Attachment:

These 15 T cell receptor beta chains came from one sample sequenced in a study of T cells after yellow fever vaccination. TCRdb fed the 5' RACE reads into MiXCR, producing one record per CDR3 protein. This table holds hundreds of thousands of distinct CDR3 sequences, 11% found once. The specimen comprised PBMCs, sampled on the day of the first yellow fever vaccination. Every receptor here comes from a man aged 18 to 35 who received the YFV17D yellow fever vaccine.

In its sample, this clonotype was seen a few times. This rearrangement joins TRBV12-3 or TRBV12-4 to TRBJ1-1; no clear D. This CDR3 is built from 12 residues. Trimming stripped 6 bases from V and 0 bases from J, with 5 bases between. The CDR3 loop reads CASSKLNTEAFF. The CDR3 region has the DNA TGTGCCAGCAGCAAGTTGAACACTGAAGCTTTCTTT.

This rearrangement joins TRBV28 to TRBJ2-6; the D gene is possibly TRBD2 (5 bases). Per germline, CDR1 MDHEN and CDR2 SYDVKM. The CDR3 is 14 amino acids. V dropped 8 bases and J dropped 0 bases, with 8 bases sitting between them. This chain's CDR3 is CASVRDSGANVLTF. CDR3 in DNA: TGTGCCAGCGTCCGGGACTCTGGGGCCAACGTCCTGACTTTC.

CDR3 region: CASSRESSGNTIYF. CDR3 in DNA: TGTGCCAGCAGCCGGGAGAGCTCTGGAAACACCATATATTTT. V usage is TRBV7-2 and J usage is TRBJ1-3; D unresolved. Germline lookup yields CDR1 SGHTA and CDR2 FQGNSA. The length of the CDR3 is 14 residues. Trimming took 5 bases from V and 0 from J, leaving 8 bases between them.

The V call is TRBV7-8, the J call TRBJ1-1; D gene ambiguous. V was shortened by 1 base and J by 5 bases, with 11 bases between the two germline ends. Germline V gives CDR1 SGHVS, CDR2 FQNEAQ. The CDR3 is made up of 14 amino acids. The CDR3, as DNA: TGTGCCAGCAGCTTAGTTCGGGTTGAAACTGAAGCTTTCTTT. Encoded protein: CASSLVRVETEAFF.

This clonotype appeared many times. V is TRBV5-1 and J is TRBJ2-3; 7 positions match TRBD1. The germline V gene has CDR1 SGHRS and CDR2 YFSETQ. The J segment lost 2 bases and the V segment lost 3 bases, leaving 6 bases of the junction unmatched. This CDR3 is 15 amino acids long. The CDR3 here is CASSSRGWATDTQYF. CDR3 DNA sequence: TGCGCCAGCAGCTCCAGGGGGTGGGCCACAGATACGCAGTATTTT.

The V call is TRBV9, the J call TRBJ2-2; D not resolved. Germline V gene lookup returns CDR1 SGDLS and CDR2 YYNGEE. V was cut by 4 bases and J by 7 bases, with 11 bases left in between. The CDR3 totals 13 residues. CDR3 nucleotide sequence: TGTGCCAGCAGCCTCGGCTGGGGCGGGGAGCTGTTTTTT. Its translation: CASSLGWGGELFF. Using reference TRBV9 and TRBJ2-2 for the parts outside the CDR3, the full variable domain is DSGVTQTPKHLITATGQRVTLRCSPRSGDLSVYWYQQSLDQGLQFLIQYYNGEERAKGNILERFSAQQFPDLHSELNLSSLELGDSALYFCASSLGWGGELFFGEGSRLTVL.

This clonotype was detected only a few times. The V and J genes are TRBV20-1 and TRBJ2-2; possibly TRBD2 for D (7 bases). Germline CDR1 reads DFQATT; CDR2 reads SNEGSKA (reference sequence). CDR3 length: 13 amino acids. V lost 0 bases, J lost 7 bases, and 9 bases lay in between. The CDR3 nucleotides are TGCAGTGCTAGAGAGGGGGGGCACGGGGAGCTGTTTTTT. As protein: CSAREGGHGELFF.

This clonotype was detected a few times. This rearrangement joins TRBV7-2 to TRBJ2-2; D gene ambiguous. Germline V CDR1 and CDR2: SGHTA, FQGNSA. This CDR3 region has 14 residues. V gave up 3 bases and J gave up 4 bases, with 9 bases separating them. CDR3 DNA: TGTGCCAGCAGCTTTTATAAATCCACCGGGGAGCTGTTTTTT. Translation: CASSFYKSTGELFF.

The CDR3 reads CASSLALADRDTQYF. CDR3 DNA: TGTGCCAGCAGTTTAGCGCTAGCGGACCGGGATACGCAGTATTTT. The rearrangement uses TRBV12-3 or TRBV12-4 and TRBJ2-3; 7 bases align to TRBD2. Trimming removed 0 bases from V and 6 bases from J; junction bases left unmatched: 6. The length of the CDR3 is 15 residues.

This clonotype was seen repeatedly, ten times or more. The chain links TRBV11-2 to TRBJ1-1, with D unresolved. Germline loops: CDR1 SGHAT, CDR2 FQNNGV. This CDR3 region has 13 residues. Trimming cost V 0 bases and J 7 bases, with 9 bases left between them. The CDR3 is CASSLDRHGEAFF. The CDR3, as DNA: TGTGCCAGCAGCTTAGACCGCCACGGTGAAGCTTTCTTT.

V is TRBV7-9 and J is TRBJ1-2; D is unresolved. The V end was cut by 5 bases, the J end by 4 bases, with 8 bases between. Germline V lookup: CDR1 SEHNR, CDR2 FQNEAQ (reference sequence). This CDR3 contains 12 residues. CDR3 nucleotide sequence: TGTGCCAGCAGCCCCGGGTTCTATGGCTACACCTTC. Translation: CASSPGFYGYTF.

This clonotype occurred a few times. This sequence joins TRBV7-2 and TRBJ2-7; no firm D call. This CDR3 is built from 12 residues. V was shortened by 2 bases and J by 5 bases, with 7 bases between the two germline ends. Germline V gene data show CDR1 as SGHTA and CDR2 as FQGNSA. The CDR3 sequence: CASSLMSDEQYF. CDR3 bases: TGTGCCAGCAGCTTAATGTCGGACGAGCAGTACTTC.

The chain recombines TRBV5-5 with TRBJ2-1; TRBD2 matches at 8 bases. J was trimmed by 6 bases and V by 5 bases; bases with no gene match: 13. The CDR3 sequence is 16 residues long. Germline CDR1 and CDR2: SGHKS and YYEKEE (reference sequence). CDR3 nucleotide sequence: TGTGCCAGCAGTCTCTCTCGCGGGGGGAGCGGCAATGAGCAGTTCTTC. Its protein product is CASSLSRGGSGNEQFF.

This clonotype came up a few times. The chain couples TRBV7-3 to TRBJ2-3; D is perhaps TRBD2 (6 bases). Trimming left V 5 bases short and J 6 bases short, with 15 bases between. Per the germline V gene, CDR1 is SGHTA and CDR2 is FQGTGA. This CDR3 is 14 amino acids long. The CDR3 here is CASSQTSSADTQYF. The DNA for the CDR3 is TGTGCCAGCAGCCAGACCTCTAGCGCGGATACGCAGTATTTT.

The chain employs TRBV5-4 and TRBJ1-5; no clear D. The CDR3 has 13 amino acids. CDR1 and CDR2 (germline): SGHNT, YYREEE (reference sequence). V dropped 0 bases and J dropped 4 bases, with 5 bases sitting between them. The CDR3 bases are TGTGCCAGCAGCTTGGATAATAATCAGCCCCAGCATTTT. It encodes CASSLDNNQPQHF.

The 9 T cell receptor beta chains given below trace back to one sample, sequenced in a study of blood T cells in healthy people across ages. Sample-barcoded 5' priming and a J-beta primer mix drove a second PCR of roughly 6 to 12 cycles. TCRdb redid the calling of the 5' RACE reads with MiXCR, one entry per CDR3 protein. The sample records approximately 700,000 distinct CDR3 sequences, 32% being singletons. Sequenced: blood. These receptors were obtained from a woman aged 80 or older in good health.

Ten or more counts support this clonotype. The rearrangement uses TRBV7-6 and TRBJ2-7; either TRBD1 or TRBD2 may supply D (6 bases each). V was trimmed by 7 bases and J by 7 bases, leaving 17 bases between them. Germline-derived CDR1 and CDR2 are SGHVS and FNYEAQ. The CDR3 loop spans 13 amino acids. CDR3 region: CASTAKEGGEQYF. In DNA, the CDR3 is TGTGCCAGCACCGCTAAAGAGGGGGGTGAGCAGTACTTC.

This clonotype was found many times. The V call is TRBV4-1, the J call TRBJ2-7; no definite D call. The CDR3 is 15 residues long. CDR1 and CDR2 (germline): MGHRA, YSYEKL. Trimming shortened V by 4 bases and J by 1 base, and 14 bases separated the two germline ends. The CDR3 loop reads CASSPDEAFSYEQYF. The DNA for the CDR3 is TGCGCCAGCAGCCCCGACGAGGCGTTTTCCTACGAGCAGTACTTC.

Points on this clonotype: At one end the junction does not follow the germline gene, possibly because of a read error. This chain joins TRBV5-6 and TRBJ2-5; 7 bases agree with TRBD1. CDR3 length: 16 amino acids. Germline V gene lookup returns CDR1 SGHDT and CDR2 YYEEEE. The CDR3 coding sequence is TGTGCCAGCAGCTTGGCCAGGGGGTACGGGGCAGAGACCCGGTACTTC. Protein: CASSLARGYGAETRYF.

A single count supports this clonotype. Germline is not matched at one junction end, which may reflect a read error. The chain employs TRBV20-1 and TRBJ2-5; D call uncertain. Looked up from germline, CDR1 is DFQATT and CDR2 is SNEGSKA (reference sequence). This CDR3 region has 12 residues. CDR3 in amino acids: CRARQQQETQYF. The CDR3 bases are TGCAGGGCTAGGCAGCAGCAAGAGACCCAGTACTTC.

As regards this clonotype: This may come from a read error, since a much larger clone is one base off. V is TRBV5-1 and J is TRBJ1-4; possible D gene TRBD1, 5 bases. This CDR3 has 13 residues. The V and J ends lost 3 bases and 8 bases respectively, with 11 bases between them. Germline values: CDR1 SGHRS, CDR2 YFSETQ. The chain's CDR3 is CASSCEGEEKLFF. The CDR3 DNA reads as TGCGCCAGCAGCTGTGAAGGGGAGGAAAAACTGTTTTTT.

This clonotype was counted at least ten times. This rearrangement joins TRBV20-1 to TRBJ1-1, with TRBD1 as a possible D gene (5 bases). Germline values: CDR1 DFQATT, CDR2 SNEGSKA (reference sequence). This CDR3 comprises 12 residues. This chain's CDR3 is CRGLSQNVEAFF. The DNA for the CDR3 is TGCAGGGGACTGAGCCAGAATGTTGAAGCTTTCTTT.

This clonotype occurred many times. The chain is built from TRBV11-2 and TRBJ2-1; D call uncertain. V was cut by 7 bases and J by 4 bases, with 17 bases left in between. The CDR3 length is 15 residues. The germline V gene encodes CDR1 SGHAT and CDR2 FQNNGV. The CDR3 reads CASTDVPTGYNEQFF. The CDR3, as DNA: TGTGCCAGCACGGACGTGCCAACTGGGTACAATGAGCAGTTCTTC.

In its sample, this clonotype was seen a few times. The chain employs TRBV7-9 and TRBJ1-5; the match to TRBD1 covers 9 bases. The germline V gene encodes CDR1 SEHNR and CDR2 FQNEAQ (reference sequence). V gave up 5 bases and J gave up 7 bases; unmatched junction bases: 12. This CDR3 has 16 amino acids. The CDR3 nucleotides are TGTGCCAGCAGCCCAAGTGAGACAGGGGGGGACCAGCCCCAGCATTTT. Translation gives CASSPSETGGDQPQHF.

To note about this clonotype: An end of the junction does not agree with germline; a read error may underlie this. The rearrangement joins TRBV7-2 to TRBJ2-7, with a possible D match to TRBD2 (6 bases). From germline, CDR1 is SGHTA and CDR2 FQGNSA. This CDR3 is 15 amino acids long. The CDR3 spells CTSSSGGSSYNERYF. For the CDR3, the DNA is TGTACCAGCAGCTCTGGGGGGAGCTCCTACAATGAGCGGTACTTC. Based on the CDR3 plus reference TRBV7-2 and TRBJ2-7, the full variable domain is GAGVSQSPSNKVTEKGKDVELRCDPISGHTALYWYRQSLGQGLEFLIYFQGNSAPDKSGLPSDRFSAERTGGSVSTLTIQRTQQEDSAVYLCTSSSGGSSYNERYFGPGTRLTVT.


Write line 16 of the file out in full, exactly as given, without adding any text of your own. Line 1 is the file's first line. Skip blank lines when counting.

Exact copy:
The chain employs TRBV5-4 and TRBJ1-5; no clear D. The CDR3 has 13 amino acids. CDR1 and CDR2 (germline): SGHNT, YYREEE (reference sequence). V dropped 0 bases and J dropped 4 bases, with 5 bases sitting between them. The CDR3 bases are TGTGCCAGCAGCTTGGATAATAATCAGCCCCAGCATTTT. It encodes CASSLDNNQPQHF.